I have much to be thankful for this year. Thanks for your continued support and for making Civil War Memory part of your online travels. Hope all of you will have a chance to spend part of the Holiday Season with family and friends. Wishing all of you a Merry Christmas and a very Happy New Year.
Bonus: Feel free to caption this lovely Christmas card.
Want to know why the Virginia Flaggers are not taken seriously in Richmond? It’s because underneath the rhetoric of “Restore the Honor” and “Heritage Not Hate” there is a great deal of racism. Grayson Jennings is a vocal member of the Flaggers. Here is his response to the recent decision in Jacksonville, Florida to change the name of Nathan Bedford Forrest High School. Yes, and that is Barry Isenhour, another prominent Flagger. You could spend quite a bit of time unpacking Jenning’s post.
Sometimes I wonder why Karen Cooper (only black Flagger) associates with these people. What a shame. It seems like just last week that I was applauding the Flaggers.
Photo taken at the 2010 meeting of the National Federation of Republican Women in Charleston, SC.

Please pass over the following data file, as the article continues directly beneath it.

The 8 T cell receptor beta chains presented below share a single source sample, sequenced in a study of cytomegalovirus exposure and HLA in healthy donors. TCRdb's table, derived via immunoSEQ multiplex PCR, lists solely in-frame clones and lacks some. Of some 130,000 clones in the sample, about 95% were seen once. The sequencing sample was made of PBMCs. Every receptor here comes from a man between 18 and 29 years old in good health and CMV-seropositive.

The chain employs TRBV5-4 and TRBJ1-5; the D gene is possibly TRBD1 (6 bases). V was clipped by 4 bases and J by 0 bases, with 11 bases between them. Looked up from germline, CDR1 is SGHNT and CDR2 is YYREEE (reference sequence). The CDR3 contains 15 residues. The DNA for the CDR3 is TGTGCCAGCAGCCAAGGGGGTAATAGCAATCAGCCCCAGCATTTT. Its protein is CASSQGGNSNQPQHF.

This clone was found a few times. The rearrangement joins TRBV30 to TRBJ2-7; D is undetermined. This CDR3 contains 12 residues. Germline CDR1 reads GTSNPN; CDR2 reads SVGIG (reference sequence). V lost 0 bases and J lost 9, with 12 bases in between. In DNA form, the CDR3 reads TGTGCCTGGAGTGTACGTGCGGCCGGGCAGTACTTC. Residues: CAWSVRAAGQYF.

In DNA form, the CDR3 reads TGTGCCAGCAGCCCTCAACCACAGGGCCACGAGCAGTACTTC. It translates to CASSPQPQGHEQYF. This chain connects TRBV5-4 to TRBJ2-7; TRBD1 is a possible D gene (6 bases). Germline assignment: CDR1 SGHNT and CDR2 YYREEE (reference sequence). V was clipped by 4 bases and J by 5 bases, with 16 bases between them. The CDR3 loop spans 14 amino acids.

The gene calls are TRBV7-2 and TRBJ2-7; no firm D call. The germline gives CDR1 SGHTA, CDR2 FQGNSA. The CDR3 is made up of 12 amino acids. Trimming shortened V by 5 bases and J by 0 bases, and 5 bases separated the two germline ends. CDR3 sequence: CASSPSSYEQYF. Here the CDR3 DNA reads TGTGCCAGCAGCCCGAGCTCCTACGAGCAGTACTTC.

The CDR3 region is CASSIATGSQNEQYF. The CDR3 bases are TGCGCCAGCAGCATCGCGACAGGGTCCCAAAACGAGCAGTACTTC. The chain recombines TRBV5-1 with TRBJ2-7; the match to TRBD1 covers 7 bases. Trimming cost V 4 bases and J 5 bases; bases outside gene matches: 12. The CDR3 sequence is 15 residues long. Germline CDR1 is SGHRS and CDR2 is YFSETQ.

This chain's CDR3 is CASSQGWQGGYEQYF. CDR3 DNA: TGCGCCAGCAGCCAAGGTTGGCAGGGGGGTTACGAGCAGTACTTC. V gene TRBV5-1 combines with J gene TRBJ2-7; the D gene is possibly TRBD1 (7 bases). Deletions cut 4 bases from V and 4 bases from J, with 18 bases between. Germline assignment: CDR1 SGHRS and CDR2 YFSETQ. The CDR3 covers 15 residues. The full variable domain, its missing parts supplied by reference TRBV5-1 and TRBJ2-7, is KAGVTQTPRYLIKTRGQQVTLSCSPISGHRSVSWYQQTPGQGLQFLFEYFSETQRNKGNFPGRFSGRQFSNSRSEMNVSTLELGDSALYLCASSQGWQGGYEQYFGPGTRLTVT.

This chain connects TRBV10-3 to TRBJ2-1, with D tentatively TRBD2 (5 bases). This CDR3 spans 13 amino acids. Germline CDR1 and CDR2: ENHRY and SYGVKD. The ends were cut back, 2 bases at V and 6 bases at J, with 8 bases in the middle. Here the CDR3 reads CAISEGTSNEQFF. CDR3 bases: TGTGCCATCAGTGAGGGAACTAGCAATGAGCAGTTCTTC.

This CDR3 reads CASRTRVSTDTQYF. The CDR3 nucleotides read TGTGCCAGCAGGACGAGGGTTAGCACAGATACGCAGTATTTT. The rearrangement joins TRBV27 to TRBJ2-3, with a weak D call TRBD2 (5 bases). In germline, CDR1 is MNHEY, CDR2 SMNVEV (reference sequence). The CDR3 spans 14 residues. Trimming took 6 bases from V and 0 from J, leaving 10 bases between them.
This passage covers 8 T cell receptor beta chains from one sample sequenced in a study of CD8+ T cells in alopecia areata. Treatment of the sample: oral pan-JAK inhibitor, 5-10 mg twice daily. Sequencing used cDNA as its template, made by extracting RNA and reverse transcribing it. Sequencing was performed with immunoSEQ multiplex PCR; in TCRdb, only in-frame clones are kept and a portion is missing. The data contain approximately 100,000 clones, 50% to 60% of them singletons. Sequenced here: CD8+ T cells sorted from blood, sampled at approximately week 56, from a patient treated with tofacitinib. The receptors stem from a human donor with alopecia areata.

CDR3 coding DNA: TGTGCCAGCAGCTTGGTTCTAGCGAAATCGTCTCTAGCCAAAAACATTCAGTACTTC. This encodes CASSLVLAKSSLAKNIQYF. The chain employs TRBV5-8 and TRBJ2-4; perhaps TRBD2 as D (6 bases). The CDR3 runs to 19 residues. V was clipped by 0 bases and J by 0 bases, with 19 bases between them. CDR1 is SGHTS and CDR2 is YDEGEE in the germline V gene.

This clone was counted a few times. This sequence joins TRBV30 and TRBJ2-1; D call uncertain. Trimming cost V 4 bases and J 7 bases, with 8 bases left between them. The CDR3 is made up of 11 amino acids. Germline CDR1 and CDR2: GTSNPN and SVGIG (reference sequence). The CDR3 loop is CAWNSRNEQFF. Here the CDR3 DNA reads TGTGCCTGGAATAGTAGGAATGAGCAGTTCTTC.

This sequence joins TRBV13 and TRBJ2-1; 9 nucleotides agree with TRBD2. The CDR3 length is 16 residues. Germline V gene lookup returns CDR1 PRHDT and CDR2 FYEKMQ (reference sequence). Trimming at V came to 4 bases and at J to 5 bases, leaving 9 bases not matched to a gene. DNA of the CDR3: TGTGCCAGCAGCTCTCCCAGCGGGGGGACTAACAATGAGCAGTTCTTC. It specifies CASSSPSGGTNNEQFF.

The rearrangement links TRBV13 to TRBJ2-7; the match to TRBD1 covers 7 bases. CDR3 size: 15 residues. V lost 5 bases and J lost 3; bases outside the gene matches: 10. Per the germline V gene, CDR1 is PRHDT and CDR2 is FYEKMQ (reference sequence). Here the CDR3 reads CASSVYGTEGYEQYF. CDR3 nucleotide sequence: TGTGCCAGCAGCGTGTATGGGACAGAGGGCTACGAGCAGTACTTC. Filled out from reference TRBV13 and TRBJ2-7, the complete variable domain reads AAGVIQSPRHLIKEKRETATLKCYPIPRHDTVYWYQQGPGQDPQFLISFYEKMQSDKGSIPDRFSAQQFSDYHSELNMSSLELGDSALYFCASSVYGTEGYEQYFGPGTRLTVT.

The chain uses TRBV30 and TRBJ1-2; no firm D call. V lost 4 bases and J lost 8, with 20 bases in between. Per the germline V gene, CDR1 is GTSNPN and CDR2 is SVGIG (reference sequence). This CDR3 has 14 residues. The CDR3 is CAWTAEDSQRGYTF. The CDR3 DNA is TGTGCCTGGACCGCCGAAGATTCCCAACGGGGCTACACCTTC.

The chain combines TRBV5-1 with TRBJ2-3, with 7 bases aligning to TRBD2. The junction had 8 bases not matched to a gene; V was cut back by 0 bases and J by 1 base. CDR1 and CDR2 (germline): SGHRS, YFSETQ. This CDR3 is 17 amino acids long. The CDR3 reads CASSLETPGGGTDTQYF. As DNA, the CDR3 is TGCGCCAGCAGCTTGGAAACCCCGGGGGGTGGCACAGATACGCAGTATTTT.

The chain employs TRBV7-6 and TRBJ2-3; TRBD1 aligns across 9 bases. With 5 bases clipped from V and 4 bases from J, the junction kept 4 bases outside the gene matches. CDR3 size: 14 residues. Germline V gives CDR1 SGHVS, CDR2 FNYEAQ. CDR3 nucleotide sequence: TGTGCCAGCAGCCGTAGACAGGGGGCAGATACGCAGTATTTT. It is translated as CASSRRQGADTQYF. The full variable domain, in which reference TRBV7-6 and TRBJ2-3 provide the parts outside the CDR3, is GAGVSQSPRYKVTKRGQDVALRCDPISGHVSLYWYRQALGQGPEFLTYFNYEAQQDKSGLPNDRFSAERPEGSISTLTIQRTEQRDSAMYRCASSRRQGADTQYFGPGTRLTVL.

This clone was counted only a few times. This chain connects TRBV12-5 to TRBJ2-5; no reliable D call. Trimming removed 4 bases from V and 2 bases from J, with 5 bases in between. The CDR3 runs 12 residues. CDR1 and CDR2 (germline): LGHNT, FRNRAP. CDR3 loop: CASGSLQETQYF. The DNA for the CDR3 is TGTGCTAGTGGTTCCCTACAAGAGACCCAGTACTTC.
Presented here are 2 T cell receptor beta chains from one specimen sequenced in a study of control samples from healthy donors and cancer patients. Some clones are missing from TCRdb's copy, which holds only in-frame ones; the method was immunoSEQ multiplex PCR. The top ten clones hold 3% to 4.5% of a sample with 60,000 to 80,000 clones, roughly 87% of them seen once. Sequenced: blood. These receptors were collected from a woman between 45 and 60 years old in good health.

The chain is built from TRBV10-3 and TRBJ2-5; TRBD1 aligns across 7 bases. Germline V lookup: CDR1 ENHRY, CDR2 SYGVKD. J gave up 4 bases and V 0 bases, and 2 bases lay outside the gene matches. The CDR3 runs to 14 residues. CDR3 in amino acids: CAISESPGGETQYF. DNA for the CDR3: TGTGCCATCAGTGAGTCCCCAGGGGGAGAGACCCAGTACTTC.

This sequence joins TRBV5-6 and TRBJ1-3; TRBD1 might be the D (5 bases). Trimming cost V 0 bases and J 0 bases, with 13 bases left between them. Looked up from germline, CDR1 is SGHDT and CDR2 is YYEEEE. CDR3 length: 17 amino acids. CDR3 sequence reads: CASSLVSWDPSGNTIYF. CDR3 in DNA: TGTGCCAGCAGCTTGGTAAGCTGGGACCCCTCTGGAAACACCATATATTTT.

Update: Interesting story on the pressure that is being exerted by McConnell’s allies on College of Charleston.
The College of Charleston is looking for a new president and a number of state legislators are pushing the school to consider Lt. Gov. Glenn McConnell. The question raised in this article is whether his involvement with Confederate heritage groups and support of the Confederate flag reflects the school’s values and commitment to diversity. McConnell has to apply for the position by Jan. 14, but if he does the outcome of his candidacy will tell us a great deal about the state of Confederate heritage in South Carolina politics and culture. [click to continue…]
I grew up in the city that serves as the setting for the Monopoly board game. I worked on the Boardwalk through high school, hung out in Marvin Gardens with friends, and failed miserably at picking up girls along Ventnor Avenue. Check out this creative interpretation of the game that was done by an artist based in Charleston, South Carolina.
On November 13, 1911 Union and Confederate veterans met on the Crater battlefield to dedicate a monument to all Massachusetts units that took part in the Petersburg Campaign. Alfred S. Roe delivered the dedication address and, not surprisingly, used the occasion to reinforce a public face of reconciliation with a narrative that reminded the audience of their shared history. We are talking major “gush”. I am using this event to open my essay on Massachusetts soldiers who fought at the Crater. [click to continue…]